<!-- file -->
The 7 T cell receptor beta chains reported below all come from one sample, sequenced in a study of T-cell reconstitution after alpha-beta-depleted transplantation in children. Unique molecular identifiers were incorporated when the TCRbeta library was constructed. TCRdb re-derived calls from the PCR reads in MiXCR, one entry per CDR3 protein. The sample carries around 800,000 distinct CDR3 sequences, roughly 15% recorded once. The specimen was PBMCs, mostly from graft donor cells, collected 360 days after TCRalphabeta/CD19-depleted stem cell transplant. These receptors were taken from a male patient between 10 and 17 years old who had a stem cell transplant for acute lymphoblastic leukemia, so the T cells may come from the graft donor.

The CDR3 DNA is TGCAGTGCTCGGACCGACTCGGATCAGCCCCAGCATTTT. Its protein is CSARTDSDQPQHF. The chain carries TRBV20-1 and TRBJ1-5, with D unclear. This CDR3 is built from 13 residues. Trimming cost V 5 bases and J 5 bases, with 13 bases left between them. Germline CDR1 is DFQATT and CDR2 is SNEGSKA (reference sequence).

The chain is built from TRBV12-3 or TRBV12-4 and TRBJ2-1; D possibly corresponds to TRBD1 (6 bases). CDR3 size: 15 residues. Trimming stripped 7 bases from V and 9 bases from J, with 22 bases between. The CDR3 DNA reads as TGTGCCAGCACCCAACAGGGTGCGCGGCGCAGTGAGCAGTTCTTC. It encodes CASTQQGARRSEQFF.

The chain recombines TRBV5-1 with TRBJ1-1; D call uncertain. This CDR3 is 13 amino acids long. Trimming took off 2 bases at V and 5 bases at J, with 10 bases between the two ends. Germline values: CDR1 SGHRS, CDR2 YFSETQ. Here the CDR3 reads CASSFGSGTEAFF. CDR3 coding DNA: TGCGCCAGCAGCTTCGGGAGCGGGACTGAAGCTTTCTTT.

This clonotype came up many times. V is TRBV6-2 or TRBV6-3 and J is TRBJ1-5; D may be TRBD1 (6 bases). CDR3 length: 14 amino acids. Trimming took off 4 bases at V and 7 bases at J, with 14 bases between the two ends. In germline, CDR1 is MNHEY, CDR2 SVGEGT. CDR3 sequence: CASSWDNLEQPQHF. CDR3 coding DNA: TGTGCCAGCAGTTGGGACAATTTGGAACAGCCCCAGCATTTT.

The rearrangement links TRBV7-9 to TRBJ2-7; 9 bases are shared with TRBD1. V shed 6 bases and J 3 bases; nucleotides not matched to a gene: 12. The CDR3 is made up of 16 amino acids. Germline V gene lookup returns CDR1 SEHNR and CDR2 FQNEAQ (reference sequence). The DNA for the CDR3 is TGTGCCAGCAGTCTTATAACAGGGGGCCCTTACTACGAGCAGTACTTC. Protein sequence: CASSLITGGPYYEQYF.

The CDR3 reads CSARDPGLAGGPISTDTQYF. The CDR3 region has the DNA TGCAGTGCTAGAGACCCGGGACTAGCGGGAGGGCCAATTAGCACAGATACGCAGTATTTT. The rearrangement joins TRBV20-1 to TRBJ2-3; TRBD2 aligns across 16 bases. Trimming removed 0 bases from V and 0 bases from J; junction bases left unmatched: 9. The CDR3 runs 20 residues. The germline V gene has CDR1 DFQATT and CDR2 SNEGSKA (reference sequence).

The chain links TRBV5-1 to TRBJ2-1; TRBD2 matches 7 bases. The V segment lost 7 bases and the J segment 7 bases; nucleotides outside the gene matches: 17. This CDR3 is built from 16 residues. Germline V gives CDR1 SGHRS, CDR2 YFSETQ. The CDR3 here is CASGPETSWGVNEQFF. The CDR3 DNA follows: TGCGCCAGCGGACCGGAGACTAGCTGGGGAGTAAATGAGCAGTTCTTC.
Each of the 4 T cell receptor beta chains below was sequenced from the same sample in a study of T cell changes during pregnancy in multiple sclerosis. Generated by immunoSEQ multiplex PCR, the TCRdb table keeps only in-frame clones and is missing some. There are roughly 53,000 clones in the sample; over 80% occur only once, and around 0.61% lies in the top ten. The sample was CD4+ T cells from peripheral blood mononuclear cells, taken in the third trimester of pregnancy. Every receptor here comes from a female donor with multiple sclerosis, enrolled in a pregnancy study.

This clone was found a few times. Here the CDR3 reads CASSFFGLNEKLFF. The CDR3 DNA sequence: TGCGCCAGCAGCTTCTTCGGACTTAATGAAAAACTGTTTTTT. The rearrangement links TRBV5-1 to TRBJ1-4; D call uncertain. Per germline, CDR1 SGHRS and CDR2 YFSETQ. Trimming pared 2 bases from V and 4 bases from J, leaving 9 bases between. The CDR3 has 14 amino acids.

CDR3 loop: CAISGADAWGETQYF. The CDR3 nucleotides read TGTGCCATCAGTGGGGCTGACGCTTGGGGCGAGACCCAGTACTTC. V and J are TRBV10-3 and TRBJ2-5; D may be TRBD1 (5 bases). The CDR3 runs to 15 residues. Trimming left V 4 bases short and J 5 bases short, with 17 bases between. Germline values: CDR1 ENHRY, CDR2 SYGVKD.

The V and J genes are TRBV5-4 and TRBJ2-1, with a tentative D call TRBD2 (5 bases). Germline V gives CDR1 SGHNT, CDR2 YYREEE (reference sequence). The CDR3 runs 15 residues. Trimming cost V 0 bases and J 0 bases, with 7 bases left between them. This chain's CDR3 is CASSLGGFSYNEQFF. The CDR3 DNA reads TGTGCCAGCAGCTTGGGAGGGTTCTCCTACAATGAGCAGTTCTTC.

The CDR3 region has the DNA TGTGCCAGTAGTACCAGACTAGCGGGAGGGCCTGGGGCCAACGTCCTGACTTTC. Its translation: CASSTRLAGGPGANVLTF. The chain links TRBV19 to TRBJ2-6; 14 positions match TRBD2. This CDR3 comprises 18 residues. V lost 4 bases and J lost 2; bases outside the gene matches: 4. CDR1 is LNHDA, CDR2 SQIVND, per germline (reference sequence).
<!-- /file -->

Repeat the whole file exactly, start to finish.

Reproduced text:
The 7 T cell receptor beta chains reported below all come from one sample, sequenced in a study of T-cell reconstitution after alpha-beta-depleted transplantation in children. Unique molecular identifiers were incorporated when the TCRbeta library was constructed. TCRdb re-derived calls from the PCR reads in MiXCR, one entry per CDR3 protein. The sample carries around 800,000 distinct CDR3 sequences, roughly 15% recorded once. The specimen was PBMCs, mostly from graft donor cells, collected 360 days after TCRalphabeta/CD19-depleted stem cell transplant. These receptors were taken from a male patient between 10 and 17 years old who had a stem cell transplant for acute lymphoblastic leukemia, so the T cells may come from the graft donor.

The CDR3 DNA is TGCAGTGCTCGGACCGACTCGGATCAGCCCCAGCATTTT. Its protein is CSARTDSDQPQHF. The chain carries TRBV20-1 and TRBJ1-5, with D unclear. This CDR3 is built from 13 residues. Trimming cost V 5 bases and J 5 bases, with 13 bases left between them. Germline CDR1 is DFQATT and CDR2 is SNEGSKA (reference sequence).

The chain is built from TRBV12-3 or TRBV12-4 and TRBJ2-1; D possibly corresponds to TRBD1 (6 bases). CDR3 size: 15 residues. Trimming stripped 7 bases from V and 9 bases from J, with 22 bases between. The CDR3 DNA reads as TGTGCCAGCACCCAACAGGGTGCGCGGCGCAGTGAGCAGTTCTTC. It encodes CASTQQGARRSEQFF.

The chain recombines TRBV5-1 with TRBJ1-1; D call uncertain. This CDR3 is 13 amino acids long. Trimming took off 2 bases at V and 5 bases at J, with 10 bases between the two ends. Germline values: CDR1 SGHRS, CDR2 YFSETQ. Here the CDR3 reads CASSFGSGTEAFF. CDR3 coding DNA: TGCGCCAGCAGCTTCGGGAGCGGGACTGAAGCTTTCTTT.

This clonotype came up many times. V is TRBV6-2 or TRBV6-3 and J is TRBJ1-5; D may be TRBD1 (6 bases). CDR3 length: 14 amino acids. Trimming took off 4 bases at V and 7 bases at J, with 14 bases between the two ends. In germline, CDR1 is MNHEY, CDR2 SVGEGT. CDR3 sequence: CASSWDNLEQPQHF. CDR3 coding DNA: TGTGCCAGCAGTTGGGACAATTTGGAACAGCCCCAGCATTTT.

The rearrangement links TRBV7-9 to TRBJ2-7; 9 bases are shared with TRBD1. V shed 6 bases and J 3 bases; nucleotides not matched to a gene: 12. The CDR3 is made up of 16 amino acids. Germline V gene lookup returns CDR1 SEHNR and CDR2 FQNEAQ (reference sequence). The DNA for the CDR3 is TGTGCCAGCAGTCTTATAACAGGGGGCCCTTACTACGAGCAGTACTTC. Protein sequence: CASSLITGGPYYEQYF.

The CDR3 reads CSARDPGLAGGPISTDTQYF. The CDR3 region has the DNA TGCAGTGCTAGAGACCCGGGACTAGCGGGAGGGCCAATTAGCACAGATACGCAGTATTTT. The rearrangement joins TRBV20-1 to TRBJ2-3; TRBD2 aligns across 16 bases. Trimming removed 0 bases from V and 0 bases from J; junction bases left unmatched: 9. The CDR3 runs 20 residues. The germline V gene has CDR1 DFQATT and CDR2 SNEGSKA (reference sequence).

The chain links TRBV5-1 to TRBJ2-1; TRBD2 matches 7 bases. The V segment lost 7 bases and the J segment 7 bases; nucleotides outside the gene matches: 17. This CDR3 is built from 16 residues. Germline V gives CDR1 SGHRS, CDR2 YFSETQ. The CDR3 here is CASGPETSWGVNEQFF. The CDR3 DNA follows: TGCGCCAGCGGACCGGAGACTAGCTGGGGAGTAAATGAGCAGTTCTTC.
Each of the 4 T cell receptor beta chains below was sequenced from the same sample in a study of T cell changes during pregnancy in multiple sclerosis. Generated by immunoSEQ multiplex PCR, the TCRdb table keeps only in-frame clones and is missing some. There are roughly 53,000 clones in the sample; over 80% occur only once, and around 0.61% lies in the top ten. The sample was CD4+ T cells from peripheral blood mononuclear cells, taken in the third trimester of pregnancy. Every receptor here comes from a female donor with multiple sclerosis, enrolled in a pregnancy study.

This clone was found a few times. Here the CDR3 reads CASSFFGLNEKLFF. The CDR3 DNA sequence: TGCGCCAGCAGCTTCTTCGGACTTAATGAAAAACTGTTTTTT. The rearrangement links TRBV5-1 to TRBJ1-4; D call uncertain. Per germline, CDR1 SGHRS and CDR2 YFSETQ. Trimming pared 2 bases from V and 4 bases from J, leaving 9 bases between. The CDR3 has 14 amino acids.

CDR3 loop: CAISGADAWGETQYF. The CDR3 nucleotides read TGTGCCATCAGTGGGGCTGACGCTTGGGGCGAGACCCAGTACTTC. V and J are TRBV10-3 and TRBJ2-5; D may be TRBD1 (5 bases). The CDR3 runs to 15 residues. Trimming left V 4 bases short and J 5 bases short, with 17 bases between. Germline values: CDR1 ENHRY, CDR2 SYGVKD.

The V and J genes are TRBV5-4 and TRBJ2-1, with a tentative D call TRBD2 (5 bases). Germline V gives CDR1 SGHNT, CDR2 YYREEE (reference sequence). The CDR3 runs 15 residues. Trimming cost V 0 bases and J 0 bases, with 7 bases left between them. This chain's CDR3 is CASSLGGFSYNEQFF. The CDR3 DNA reads TGTGCCAGCAGCTTGGGAGGGTTCTCCTACAATGAGCAGTTCTTC.

The CDR3 region has the DNA TGTGCCAGTAGTACCAGACTAGCGGGAGGGCCTGGGGCCAACGTCCTGACTTTC. Its translation: CASSTRLAGGPGANVLTF. The chain links TRBV19 to TRBJ2-6; 14 positions match TRBD2. This CDR3 comprises 18 residues. V lost 4 bases and J lost 2; bases outside the gene matches: 4. CDR1 is LNHDA, CDR2 SQIVND, per germline (reference sequence).